The Practical Telephone Handbook; And Guide to the Telephonic Exchange

The Practical Telephone Handbook; And Guide to the Telephonic Exchange

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This historic book may have numerous typos and missing text. Purchasers can download a free scanned copy of the original book (without typos) from the publisher. Not indexed. Not illustrated. 1895 edition. Excerpt: ...pole (where a coil of it is buried), and is stapled round the arms between each pair of insulators. This is intended to intercept any leakage which may occur over the insulators, and prevent its leaking into the adjoining w ires carrying it off to earth instead. The earth wire is sometimes connected to the bolts of the insulators but this is a mistake, as unless the wire makes good earth (which is very seldom the case) it helps the leakage from one wire to another, and causes excessive leakage to earth in wet weather. Stays.--When the poles arc exposed to heavy strains by the wires going off at an angle, stays or guys are used to prevent thej pole going over in the direction of the strain. They are usually made up of seven No. 8 galvanised iron wires twisted together. One end of this is taken twice round the top part of the pole, the best position being midway between the top and bottom arms, so that it may act at the resultant point of the total pull of the wires on the pole. A hole is dug as far from the foot of the pole as is convenient, and in this hole a block of creosoted timber is placed, through which a long bolt, called a stay-rod, provided with a large washer-plaie, is passed. The whole should be undercut, as shown in Fig. 190, so that the pull may be against solid earth. The top of the stay-rod is provided with a swivel, to which one end of the stay is attached. The swivel is so arranged that by turning a nut the stay can be tightened up. Sometimes two or three stays are required where the strain is excessive. Where the wires go off at nearly a right angle, it is better to fix two stays or two double stays, one being fixed in a. line with one direction of the wires, and the second in a line with the other direction. Struts.--In...show more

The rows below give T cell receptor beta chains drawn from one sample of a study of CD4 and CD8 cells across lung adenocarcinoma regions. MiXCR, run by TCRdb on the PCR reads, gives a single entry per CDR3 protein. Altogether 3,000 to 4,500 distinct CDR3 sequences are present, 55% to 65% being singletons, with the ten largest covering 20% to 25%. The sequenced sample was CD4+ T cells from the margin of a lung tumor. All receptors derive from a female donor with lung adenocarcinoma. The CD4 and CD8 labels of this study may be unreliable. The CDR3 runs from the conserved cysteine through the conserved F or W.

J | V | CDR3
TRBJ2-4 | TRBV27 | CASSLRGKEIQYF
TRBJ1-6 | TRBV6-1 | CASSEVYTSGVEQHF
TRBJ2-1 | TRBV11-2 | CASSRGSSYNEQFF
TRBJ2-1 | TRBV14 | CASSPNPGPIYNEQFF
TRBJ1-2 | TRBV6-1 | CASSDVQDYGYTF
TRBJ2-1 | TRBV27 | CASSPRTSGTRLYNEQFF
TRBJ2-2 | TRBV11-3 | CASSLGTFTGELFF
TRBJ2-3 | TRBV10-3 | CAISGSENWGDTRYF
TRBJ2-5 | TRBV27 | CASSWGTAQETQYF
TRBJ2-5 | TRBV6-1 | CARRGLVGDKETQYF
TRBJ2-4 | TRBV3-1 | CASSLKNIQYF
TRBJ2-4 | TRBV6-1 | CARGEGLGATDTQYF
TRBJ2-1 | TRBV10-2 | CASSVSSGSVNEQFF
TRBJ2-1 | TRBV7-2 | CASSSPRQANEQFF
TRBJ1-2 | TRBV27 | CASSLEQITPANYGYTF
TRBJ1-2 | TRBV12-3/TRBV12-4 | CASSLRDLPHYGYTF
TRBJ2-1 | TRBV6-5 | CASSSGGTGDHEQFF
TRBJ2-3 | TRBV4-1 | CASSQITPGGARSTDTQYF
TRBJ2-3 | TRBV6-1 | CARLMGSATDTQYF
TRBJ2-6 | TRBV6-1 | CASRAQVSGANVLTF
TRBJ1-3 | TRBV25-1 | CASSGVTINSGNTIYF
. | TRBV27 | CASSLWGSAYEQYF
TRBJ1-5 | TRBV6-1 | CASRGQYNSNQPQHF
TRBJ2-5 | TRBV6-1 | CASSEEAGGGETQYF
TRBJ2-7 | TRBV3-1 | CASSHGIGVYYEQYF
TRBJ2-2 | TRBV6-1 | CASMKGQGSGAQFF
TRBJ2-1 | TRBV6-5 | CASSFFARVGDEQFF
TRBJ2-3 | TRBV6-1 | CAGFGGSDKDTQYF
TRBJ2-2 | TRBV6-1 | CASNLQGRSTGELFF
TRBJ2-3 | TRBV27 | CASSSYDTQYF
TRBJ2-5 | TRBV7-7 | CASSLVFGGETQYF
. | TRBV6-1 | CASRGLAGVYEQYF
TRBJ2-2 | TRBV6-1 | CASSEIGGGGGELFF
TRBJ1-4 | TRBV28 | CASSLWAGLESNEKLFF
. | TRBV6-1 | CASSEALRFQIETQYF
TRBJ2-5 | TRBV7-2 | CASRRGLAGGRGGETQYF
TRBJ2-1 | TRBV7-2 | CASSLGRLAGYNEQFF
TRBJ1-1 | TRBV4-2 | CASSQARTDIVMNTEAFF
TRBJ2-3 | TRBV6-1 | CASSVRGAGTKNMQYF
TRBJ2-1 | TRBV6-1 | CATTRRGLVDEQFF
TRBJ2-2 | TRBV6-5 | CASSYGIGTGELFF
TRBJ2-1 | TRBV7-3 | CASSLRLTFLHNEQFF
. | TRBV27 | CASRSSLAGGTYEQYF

Product details

  • Paperback | 80 pages
  • 189 x 246 x 4mm | 159g
  • Rarebooksclub.com
  • Miami Fl, United States
  • English
  • black & white illustrations
  • 1236528026
  • 9781236528025